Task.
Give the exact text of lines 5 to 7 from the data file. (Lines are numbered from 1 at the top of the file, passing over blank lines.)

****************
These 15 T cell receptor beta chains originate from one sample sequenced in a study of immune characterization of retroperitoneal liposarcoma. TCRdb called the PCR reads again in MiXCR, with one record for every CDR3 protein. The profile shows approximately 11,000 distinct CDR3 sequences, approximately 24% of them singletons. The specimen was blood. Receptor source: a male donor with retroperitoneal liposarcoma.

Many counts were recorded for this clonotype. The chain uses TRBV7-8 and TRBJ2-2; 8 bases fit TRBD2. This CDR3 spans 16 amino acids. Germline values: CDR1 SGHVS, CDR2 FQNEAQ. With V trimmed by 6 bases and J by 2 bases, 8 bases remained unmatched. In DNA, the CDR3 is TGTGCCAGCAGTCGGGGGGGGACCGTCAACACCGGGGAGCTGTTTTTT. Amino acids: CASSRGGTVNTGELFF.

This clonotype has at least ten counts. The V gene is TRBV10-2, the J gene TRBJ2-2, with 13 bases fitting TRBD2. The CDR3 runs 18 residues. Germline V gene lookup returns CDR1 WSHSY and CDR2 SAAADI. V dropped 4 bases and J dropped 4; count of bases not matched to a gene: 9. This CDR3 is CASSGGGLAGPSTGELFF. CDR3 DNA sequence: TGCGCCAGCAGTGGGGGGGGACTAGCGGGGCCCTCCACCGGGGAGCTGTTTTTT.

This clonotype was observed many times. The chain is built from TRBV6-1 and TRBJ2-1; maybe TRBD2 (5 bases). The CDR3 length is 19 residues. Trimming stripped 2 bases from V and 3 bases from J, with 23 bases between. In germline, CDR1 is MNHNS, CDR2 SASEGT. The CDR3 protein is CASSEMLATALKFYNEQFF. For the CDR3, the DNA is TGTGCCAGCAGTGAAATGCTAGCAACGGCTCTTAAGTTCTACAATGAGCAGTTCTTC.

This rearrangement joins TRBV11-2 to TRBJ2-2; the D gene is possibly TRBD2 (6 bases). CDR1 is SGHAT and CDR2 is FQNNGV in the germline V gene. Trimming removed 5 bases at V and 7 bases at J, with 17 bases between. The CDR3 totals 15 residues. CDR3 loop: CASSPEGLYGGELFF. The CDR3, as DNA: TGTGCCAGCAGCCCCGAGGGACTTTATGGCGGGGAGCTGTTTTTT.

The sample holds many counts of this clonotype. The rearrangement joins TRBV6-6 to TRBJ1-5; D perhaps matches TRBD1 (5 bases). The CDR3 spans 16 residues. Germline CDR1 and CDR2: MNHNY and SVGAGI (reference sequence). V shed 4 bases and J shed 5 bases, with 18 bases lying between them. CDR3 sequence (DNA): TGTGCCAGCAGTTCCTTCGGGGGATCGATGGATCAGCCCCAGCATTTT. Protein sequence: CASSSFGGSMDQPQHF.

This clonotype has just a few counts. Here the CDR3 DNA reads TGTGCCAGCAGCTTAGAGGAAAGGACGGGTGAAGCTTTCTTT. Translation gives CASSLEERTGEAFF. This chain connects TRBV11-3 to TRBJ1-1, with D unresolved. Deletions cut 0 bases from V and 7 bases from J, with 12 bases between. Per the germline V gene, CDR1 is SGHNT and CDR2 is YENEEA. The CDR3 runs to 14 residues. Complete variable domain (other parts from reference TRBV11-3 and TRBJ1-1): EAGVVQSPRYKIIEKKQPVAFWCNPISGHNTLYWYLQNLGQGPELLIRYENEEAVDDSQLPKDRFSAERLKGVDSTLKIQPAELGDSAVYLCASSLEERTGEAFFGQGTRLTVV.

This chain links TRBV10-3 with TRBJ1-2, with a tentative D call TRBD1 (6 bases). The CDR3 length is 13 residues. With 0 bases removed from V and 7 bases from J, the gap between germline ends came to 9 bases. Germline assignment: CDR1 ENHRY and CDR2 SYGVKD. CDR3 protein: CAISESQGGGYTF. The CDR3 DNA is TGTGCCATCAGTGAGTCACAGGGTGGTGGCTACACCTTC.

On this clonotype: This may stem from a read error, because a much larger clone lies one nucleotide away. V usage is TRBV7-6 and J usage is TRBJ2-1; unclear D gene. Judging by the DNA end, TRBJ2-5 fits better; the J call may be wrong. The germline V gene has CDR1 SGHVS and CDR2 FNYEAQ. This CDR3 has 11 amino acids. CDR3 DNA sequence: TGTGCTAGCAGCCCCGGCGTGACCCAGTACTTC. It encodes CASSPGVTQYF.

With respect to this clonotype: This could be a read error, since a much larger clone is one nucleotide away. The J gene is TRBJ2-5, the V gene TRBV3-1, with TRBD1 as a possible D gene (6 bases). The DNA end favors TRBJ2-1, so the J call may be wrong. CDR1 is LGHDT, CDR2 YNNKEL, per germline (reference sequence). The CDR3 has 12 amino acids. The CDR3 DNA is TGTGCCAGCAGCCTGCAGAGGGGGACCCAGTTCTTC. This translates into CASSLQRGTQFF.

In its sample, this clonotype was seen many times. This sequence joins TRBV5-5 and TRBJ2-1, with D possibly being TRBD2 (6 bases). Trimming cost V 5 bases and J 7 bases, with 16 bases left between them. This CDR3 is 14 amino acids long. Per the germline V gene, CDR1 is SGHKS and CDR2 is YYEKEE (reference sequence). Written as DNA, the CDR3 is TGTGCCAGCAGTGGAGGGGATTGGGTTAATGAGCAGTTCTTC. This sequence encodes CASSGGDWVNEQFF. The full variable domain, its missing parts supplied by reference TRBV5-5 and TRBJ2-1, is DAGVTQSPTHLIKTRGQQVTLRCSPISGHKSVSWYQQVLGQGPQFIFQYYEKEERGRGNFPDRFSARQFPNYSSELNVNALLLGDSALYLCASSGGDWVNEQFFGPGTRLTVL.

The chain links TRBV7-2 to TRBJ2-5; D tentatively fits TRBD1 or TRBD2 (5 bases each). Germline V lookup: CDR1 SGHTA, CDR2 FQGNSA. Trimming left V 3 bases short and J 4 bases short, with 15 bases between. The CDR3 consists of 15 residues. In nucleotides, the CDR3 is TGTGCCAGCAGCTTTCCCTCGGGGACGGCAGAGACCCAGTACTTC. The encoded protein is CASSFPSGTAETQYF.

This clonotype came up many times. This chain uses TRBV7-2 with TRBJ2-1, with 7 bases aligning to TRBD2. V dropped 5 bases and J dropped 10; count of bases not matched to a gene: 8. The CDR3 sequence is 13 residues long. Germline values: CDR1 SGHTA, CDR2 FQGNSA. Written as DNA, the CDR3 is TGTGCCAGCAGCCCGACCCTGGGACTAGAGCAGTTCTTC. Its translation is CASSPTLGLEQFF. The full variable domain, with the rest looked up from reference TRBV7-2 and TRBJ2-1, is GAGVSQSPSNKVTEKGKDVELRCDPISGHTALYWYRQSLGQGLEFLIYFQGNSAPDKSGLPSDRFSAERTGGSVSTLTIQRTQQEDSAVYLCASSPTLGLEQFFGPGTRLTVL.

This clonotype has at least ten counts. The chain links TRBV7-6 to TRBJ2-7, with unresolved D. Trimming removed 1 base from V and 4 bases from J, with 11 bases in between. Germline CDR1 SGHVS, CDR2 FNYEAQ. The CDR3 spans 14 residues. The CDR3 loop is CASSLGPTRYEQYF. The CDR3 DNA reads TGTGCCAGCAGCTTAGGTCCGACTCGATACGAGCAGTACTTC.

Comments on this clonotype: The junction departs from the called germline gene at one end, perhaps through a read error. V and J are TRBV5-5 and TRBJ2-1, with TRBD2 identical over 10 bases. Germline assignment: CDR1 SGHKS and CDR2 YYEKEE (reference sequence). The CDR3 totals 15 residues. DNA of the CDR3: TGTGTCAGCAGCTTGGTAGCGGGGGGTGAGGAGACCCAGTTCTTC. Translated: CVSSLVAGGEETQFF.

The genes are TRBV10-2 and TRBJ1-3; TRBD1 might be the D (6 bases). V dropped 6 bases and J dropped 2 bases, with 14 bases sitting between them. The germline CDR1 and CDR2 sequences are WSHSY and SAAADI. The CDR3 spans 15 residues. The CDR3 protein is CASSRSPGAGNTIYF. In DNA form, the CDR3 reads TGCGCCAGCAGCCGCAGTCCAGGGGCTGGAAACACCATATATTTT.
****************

This rearrangement joins TRBV11-2 to TRBJ2-2; the D gene is possibly TRBD2 (6 bases). CDR1 is SGHAT and CDR2 is FQNNGV in the germline V gene. Trimming removed 5 bases at V and 7 bases at J, with 17 bases between. The CDR3 totals 15 residues. CDR3 loop: CASSPEGLYGGELFF. The CDR3, as DNA: TGTGCCAGCAGCCCCGAGGGACTTTATGGCGGGGAGCTGTTTTTT.

The sample holds many counts of this clonotype. The rearrangement joins TRBV6-6 to TRBJ1-5; D perhaps matches TRBD1 (5 bases). The CDR3 spans 16 residues. Germline CDR1 and CDR2: MNHNY and SVGAGI (reference sequence). V shed 4 bases and J shed 5 bases, with 18 bases lying between them. CDR3 sequence (DNA): TGTGCCAGCAGTTCCTTCGGGGGATCGATGGATCAGCCCCAGCATTTT. Protein sequence: CASSSFGGSMDQPQHF.

This clonotype has just a few counts. Here the CDR3 DNA reads TGTGCCAGCAGCTTAGAGGAAAGGACGGGTGAAGCTTTCTTT. Translation gives CASSLEERTGEAFF. This chain connects TRBV11-3 to TRBJ1-1, with D unresolved. Deletions cut 0 bases from V and 7 bases from J, with 12 bases between. Per the germline V gene, CDR1 is SGHNT and CDR2 is YENEEA. The CDR3 runs to 14 residues. Complete variable domain (other parts from reference TRBV11-3 and TRBJ1-1): EAGVVQSPRYKIIEKKQPVAFWCNPISGHNTLYWYLQNLGQGPELLIRYENEEAVDDSQLPKDRFSAERLKGVDSTLKIQPAELGDSAVYLCASSLEERTGEAFFGQGTRLTVV.